Confederate flags in the educational environment
Following the August events in Charlottesville and an ongoing nationwide discourse about confederate monuments, there has also been a quiet groundswell of movement happening around the issue of confederate flags in schools. Recent news reports have included community discourse around a rash of racial incidents in Pennsylvania, racial tensions at a high school football game caused by students displaying the flag in Colorado, and a number of schools and districts across the nation, from Indiana to Durham, North Carolina, are beginning to ban the Confederate flag and apparel. Most recently, a similar issue came up when a school in San Antonio changed its name from Robert E. Lee to just Lee. A part of me feels relief. Another part of me is sad we are still having this discussion. When I was a teenager in the late 90s, I advocated for the removal of Confederate apparel in my own school, and it was eventually banned. Even at that time, I thought we were decades late in having the dialogue, but the KKK had a strong legacy in the area of southwest Ohio where I grew up. There were also a lot of migrants from the south who held onto their confederate pride. Students wore confederate belt buckles, t-shirts, buttons, and patches, and attached the full flag to the back window of their trucks.
The result was an incredibly hostile environment for the few students of color who attended our rural school, including me. Being a teenager is hard enough without having to worry about racial intimidation. Today, I think about what other children are possibly enduring after last November’s election. I wonder about rural districts in Louisiana and beyond where students of color comprise a small minority. I lived in a northern state that twice had helped elect President Clinton, a man who made a speech on how affirmative action was “good for America.” I published a poem in the school newspaper called “Ode to the Ohio Rebel” which pointed out that our state had contributed the most soldiers to the Union army, but my classmates weren’t deterred. I can only imagine how some teenagers in the south, as well as across the country, might feel they have free license on their hatred now. That’s why a clear message to ban the Confederate flag is important to protect students of color.
In New Orleans and other urban districts, students might not think much about the issue. The majority of students in our public schools are African American so it would be almost masochistic for a student to wear a confederate flag. African American students encounter racism and implicit bias in and out of school and are affected by a larger context of institutional racism. Additionally, they deal with the subtle and not-so-subtle glorification of the Confederacy and other symbols of white supremacy throughout our city. They walk and drive on Jefferson Davis Parkway, a tribute to the President of the Confederacy who helped provoke a war in order to protect the South’s economic interest in slavery. They pass by Jackson Square, where Andrew Jackson, who signed the Indian Removal Act, is placed on a pedestal. Lusher Charter School, named after a segregationist who believed in education as a means to maintain white dominance, is one of the most sought-after schools in the city. There may not be peer-to-peer messaging, but the message is clear on a larger community scale.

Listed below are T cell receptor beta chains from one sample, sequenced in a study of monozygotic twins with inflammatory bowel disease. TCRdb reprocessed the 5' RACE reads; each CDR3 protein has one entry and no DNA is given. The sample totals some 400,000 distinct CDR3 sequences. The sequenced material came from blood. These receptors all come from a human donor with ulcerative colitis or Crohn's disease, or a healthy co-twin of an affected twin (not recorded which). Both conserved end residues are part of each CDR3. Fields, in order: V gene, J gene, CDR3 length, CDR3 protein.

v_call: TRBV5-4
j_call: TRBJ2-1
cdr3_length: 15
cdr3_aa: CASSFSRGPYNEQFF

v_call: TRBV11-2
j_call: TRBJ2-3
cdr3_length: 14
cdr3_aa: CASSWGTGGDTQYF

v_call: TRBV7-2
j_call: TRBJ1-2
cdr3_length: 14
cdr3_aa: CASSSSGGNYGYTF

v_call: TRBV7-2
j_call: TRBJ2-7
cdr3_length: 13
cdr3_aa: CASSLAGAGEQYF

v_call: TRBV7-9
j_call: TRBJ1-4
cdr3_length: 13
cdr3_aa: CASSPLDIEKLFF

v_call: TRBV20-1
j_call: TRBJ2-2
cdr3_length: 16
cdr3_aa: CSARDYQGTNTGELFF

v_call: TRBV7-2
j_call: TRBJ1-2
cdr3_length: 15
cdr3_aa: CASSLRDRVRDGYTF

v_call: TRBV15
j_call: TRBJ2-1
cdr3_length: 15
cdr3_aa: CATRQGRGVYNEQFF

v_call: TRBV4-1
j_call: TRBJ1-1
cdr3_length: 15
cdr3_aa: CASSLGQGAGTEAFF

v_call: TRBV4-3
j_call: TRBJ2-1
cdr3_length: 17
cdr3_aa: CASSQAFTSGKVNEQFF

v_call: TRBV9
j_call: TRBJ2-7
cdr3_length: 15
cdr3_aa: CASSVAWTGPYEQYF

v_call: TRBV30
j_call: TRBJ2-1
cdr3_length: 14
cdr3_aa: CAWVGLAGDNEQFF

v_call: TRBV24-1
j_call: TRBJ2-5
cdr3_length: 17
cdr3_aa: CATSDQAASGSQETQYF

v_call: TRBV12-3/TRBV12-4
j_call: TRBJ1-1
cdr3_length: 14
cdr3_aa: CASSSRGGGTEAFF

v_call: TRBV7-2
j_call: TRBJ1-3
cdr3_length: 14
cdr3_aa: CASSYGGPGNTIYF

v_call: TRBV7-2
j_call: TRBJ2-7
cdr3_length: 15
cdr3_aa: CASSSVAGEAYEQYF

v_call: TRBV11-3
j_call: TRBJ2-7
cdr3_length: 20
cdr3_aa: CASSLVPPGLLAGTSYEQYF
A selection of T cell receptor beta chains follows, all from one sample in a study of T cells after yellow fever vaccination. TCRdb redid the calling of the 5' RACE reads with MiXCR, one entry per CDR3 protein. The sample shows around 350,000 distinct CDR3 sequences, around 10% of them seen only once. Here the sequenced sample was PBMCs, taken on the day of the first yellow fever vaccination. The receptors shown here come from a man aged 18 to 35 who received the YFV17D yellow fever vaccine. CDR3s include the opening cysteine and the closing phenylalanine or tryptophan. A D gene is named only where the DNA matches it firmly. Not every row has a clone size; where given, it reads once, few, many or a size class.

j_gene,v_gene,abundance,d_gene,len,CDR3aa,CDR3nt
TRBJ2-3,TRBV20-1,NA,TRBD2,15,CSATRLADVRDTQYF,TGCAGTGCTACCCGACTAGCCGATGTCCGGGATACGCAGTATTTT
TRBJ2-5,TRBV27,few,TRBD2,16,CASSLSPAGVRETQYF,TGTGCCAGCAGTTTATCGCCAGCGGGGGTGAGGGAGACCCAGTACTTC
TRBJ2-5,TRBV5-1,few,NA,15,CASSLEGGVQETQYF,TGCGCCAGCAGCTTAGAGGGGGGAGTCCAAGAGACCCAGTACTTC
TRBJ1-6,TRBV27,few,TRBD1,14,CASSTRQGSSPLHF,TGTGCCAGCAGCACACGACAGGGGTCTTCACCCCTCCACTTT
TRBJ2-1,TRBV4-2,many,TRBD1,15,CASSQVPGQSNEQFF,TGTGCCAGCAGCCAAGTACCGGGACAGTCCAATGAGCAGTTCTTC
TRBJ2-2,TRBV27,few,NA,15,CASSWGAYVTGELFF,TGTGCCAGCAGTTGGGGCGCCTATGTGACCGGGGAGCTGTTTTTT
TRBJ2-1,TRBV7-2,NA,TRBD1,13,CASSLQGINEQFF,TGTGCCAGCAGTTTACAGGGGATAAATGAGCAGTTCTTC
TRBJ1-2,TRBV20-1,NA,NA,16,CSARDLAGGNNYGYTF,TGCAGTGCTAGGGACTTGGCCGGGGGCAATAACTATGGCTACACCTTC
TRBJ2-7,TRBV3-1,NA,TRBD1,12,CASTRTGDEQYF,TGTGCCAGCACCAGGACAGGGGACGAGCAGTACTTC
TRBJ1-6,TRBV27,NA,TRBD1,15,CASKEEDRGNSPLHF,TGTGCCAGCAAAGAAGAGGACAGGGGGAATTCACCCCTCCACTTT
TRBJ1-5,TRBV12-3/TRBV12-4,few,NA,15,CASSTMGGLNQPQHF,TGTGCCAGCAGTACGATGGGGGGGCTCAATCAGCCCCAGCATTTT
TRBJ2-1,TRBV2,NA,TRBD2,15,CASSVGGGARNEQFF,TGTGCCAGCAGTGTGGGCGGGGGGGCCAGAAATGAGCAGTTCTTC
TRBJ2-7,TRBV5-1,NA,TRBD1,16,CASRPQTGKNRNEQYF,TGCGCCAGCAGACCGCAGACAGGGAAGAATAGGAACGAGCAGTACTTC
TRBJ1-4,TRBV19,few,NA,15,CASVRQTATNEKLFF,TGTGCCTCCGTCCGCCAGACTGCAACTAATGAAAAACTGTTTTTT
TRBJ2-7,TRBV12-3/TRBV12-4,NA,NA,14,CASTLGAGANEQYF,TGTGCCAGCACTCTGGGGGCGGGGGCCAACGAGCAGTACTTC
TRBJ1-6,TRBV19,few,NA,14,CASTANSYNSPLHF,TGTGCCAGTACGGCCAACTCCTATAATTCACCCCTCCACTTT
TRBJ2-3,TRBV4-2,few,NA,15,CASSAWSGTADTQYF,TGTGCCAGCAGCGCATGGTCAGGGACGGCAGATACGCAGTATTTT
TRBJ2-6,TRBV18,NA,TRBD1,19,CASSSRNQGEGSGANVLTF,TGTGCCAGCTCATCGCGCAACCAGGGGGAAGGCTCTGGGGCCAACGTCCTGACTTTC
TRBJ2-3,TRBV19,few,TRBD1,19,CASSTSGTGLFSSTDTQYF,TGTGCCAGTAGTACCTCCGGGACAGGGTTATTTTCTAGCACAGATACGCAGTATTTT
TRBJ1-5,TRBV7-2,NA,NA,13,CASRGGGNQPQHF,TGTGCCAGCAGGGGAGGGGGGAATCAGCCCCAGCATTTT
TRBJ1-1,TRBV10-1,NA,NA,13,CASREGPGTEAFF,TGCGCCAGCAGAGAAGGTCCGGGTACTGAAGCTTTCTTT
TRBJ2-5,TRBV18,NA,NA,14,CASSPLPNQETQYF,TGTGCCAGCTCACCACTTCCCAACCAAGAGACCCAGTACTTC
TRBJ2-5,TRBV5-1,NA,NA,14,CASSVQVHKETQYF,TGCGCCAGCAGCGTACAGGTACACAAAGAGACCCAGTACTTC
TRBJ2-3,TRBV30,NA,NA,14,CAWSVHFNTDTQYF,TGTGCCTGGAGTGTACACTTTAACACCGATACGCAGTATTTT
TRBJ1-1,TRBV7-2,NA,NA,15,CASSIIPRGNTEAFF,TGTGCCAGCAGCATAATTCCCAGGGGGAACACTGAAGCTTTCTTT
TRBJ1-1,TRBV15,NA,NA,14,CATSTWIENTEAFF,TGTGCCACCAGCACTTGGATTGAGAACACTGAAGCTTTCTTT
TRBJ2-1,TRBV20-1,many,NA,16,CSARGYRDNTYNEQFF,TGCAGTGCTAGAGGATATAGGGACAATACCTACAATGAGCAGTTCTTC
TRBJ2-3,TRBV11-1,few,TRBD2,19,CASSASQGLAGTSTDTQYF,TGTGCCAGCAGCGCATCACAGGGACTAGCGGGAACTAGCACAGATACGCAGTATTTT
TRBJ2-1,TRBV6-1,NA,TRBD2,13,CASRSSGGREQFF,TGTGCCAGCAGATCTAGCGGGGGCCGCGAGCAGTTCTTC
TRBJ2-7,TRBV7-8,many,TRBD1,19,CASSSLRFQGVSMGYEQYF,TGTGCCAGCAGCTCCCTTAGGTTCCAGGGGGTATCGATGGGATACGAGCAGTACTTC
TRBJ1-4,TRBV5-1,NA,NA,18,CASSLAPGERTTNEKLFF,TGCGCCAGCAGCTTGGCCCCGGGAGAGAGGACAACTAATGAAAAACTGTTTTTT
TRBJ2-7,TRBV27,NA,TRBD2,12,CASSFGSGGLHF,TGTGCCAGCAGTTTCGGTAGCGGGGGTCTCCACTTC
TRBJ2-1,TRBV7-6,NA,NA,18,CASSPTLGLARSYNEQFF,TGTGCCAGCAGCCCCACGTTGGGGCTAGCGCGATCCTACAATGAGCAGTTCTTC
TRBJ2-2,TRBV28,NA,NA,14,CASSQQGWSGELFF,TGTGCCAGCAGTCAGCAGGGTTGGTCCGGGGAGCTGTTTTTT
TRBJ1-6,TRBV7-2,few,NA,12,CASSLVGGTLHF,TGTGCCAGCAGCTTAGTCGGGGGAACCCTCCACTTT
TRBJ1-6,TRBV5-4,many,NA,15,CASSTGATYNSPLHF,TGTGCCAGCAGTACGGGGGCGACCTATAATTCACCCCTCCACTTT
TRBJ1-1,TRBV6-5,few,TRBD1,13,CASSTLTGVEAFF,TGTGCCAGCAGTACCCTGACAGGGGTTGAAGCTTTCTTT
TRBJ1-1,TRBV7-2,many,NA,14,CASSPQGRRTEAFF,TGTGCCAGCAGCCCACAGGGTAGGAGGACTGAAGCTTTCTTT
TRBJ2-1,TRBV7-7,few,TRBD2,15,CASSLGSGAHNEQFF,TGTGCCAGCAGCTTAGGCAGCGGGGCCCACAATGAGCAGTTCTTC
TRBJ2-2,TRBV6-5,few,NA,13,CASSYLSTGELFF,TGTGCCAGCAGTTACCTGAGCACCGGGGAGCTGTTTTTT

By banning the confederate flags in schools, we acknowledge they are harmful in certain environments. Courts have allowed these bans because they agree these symbols exacerbate racial hostilities, lead to fights, and cause disruptions in school. While the first amendment legally protects these same symbols in our communities, we might still reflect on its impact and what it means for the children, as well as adults in New Orleans, to have them. We have made progress in the last year with the removal of four monuments, but we can’t forget there is still more work to be done. We can join together with the Take Em’ Down Nola Coalition to press the city and Orleans Parish School Board to continue moving forward with the removal of all symbols of racism from our streets and schools. While schools across the nation seek these bans, we should focus our energy on the educational environment that is everywhere around us.